UK wage growth hit a record high in July, piling fresh pressure on the Bank of England to raise interest rates as pay rises threaten to feed inflation, as well as providing a boost to the state pension.
British wages, excluding bonuses, rose 7.8% in the three months to July from the same period last year, according to the Office for National Statistics (ONS). It is the first time in almost two years that wages have not been outstripped by inflation, which currently stands at 6.8%.
Average earnings – which include bonuses – in the three months to July were up 8.5% on the year, the highest jump on record.
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"Earnings in cash terms continue to increase, at a record rate outside the pandemic-affected period,” says ONS director of economic statistics Darren Morgan.
"Coupled with lower inflation, this means people's real pay is no longer falling," he adds.
We explain why this may add pressure on the Bank of England to hike interest rates again, and what it means for the state pension.
Will the Bank of England hike rates again?
The ONS data is closely watched at the Bank of England as it prepares to decide whether a further interest rate hike is needed to bring inflation down. There seems to be consensus in the markets that a 25 basis point hike is all but certain.
“The further rise in wage growth will only add to the Bank of England’s unease and supports our view that the Bank will raise interest rates once more, from 5.25% currently to a peak of 5.50%, next week,” says Ashley Webb at Capital Economics.
The BoE has hiked the interest rate 14 consecutive times since December 2021, when the rate stood at 0.1%.
Nicholas Hyett, investment manager at Wealth Club, believes BoE hawks will likely push for another hike amid sticky inflation that is much higher than the Bank’s 2% inflation target.
"Wage growth remains strong, rising ahead of wider inflation, and government forecasts suggest CPI will tick up again in August. We think that means the Bank of England will add a few more turns to the interest rate screw before declaring its job done,” he says.
What does wage growth mean for the state pension?
Pay growth continues to present “a conundrum” for the Bank of England” says Yael Selfin, chief economist at KPMG UK.
“Today’s pay data has significance not just for monetary policy but also for government spending, as the July figure determines the uprating of pensions next year under the triple lock guarantee,” says Selfin.
Under the triple lock the state pension will rise by 8.5% in 2024, following a 10.1% rise this year as it increased in line with inflation.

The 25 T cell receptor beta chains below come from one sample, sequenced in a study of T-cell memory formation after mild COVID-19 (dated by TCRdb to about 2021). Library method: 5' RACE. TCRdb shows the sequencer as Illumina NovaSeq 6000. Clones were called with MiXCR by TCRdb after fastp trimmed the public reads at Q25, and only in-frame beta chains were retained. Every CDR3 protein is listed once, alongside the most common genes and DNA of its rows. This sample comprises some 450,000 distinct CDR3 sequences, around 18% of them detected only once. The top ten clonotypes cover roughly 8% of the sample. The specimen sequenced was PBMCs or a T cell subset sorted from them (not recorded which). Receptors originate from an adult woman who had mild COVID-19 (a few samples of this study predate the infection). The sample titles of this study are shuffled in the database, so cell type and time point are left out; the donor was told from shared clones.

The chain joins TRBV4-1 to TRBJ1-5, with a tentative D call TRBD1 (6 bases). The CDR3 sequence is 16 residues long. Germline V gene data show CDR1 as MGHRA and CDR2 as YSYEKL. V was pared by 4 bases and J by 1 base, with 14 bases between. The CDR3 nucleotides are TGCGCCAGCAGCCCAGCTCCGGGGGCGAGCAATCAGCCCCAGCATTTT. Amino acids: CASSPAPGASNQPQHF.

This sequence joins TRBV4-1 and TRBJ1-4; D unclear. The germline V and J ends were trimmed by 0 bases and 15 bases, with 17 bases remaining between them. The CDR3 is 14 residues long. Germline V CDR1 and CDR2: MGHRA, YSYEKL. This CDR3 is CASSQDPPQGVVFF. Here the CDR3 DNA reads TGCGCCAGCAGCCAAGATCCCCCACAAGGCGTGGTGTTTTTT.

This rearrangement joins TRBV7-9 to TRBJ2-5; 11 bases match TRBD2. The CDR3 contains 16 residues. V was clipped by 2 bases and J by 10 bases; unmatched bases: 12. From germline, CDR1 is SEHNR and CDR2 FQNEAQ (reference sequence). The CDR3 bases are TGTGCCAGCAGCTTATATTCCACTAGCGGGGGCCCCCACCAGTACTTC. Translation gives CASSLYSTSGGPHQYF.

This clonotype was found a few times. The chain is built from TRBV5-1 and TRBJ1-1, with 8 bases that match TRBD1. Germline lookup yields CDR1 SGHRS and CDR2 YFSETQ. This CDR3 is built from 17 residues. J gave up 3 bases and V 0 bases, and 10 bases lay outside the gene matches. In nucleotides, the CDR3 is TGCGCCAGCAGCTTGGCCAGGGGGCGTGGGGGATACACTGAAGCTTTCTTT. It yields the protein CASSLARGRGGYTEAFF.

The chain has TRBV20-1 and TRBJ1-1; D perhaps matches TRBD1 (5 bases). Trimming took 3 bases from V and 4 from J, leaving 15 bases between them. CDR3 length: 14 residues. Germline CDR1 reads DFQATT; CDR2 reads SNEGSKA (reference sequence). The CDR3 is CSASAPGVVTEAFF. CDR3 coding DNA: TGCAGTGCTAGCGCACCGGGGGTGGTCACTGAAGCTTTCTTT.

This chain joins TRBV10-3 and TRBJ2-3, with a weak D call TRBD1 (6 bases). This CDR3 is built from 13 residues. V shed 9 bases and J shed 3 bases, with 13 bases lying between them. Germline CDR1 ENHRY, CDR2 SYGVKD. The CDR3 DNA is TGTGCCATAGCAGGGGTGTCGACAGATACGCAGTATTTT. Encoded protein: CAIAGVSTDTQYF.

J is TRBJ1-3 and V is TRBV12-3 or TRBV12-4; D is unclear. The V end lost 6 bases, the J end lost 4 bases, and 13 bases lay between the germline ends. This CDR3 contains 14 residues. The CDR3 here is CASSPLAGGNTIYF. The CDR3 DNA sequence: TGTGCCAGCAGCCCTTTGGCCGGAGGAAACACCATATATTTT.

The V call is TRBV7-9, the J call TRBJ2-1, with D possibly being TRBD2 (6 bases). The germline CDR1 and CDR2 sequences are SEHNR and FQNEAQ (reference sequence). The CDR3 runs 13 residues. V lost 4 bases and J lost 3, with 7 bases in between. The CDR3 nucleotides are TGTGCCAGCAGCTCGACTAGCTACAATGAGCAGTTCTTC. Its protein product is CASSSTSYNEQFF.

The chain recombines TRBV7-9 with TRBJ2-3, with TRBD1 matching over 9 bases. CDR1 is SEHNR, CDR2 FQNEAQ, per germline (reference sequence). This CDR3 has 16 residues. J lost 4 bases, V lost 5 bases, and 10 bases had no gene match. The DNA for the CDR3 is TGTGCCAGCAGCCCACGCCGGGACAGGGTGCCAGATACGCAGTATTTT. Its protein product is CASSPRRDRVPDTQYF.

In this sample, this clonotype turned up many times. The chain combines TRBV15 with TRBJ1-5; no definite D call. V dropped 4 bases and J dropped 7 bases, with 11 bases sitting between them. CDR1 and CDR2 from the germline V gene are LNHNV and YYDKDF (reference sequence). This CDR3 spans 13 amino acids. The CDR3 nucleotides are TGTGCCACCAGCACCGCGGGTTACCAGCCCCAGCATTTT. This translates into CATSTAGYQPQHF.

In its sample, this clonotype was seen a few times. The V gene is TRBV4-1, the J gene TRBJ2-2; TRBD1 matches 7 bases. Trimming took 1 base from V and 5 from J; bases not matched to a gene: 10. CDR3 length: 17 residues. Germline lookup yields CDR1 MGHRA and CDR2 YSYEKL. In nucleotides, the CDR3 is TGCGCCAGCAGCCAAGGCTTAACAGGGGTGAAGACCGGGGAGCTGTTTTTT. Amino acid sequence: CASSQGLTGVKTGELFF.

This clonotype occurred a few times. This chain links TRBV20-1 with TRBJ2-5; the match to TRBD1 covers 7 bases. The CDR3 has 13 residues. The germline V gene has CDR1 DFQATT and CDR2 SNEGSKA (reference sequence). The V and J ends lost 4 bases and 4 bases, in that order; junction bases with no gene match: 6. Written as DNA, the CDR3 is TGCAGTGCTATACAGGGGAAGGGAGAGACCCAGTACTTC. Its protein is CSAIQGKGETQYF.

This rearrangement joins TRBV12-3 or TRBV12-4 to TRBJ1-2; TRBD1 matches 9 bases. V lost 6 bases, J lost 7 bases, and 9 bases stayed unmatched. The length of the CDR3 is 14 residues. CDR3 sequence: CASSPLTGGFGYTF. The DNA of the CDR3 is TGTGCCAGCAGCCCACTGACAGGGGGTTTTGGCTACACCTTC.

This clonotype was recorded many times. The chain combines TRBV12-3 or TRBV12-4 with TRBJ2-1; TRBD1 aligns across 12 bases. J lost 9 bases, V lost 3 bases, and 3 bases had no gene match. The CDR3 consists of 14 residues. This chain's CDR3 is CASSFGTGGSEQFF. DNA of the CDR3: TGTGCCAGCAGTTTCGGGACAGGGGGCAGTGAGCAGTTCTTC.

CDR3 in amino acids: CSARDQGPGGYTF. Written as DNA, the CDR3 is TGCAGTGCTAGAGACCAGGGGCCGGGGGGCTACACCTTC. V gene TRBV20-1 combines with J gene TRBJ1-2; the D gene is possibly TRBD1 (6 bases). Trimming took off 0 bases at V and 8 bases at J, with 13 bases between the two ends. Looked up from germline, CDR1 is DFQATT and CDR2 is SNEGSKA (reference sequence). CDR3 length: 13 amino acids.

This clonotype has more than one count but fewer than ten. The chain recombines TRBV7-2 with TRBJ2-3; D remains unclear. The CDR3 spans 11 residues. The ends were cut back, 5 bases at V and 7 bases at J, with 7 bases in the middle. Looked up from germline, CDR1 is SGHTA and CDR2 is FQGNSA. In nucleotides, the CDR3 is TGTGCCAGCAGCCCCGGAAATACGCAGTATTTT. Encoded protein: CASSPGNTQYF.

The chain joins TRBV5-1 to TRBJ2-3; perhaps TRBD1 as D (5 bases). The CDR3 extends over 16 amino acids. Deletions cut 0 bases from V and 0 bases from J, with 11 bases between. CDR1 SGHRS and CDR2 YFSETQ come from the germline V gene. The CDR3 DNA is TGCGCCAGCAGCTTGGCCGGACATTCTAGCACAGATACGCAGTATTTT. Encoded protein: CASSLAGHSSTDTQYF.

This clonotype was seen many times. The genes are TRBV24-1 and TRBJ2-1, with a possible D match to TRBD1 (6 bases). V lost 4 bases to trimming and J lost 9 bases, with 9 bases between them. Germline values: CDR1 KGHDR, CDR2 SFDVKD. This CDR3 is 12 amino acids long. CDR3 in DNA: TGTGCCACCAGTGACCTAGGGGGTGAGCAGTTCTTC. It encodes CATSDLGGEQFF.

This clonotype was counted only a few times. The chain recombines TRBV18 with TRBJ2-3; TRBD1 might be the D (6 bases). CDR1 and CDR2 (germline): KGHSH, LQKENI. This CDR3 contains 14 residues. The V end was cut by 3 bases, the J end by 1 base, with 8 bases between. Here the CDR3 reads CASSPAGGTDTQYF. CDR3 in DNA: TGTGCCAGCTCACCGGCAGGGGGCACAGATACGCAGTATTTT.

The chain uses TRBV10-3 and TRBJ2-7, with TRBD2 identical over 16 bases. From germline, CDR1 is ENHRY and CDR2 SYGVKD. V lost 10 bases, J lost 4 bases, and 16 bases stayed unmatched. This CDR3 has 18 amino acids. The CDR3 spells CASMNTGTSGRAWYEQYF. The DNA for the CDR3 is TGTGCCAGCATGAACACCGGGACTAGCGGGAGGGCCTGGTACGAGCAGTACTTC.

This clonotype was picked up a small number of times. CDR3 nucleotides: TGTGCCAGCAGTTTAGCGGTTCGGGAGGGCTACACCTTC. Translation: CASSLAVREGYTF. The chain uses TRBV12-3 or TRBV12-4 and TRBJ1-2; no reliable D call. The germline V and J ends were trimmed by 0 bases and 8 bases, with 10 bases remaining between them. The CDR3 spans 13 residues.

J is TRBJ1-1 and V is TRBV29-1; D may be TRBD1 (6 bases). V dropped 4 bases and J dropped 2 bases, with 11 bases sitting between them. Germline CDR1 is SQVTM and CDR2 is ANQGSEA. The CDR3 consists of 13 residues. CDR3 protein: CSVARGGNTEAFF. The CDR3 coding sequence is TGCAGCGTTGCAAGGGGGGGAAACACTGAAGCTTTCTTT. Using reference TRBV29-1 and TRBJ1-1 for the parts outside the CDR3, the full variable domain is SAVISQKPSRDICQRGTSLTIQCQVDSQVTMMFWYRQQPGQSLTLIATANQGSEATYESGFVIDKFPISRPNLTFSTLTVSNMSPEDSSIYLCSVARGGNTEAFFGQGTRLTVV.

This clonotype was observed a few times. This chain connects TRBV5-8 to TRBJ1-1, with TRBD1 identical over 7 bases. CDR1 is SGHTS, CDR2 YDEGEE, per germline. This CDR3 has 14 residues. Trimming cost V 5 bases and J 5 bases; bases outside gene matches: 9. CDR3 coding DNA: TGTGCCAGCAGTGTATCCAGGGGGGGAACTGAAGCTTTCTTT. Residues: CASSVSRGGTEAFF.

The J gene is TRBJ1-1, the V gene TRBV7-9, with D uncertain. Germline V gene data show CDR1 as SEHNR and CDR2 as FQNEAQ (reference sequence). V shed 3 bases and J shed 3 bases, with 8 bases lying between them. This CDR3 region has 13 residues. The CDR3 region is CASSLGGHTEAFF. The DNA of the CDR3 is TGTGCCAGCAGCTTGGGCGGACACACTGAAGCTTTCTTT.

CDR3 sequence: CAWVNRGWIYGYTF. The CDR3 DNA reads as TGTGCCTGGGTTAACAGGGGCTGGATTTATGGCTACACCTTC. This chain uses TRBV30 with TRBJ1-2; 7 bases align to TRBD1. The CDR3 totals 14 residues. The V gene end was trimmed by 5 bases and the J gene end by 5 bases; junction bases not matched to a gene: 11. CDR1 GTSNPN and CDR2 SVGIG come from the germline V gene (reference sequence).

The cost of the state pension is estimated to grow to anywhere between £5bn to £45bn by 2050, according to forecasts from the Institute of Fiscal Studies.
Steep rises to the state pension could jeopardise the future of the triple lock.
Unemployment rate ticks up
The figures also showed that the rate of unemployment lifted to its highest level for nearly two years, at 4.3% in the three months to July, up from 4.2% in the previous three months as job vacancies fell to below a million.
The unemployment rate rose to 4.3% in the three months to July from 4.2% a month earlier, and job vacancies fell to below a million.
The TUC has issued a warning that the UK economy has fallen into the “danger zone”.
“Unemployment is up by nearly a quarter of a million over the last year,” TUC general secretary Paul Nowak, says.
“And while average pay has finally inched above inflation, real wages are still falling across the public sector, retail, hospitality and construction.
“If pay packets had been growing at pre-crisis levels, workers would be on average £14,700 better off. It’s little surprise that families are worried sick about paying their bills and keeping their jobs.”
The ONS says the increase was largely driven by people unemployed for up to 12 months.
Chancellor Jeremy Hunt says: "It's heartening to see the number of employees on payroll is still close to record highs and that our unemployment rate remains below many of our international peers."
He says wage growth "remains high", but adds: "For real wages to grow sustainably we must stick to our plan to halve inflation."
Danni Hewson, head of financial analysis at AJ Bell, warns that the wider figures suggest a weakening economy.
“There may be trouble ahead — unemployment has ticked up, the number of self-employment jobs has experienced a record quarterly fall, and we’ve seen another record high in long term sickness levels.
“The labour market has been resilient but there are signs that the stress of the last couple of years has created a few cracks. The fear is that any more pressure might mean those cracks start to crumble.”
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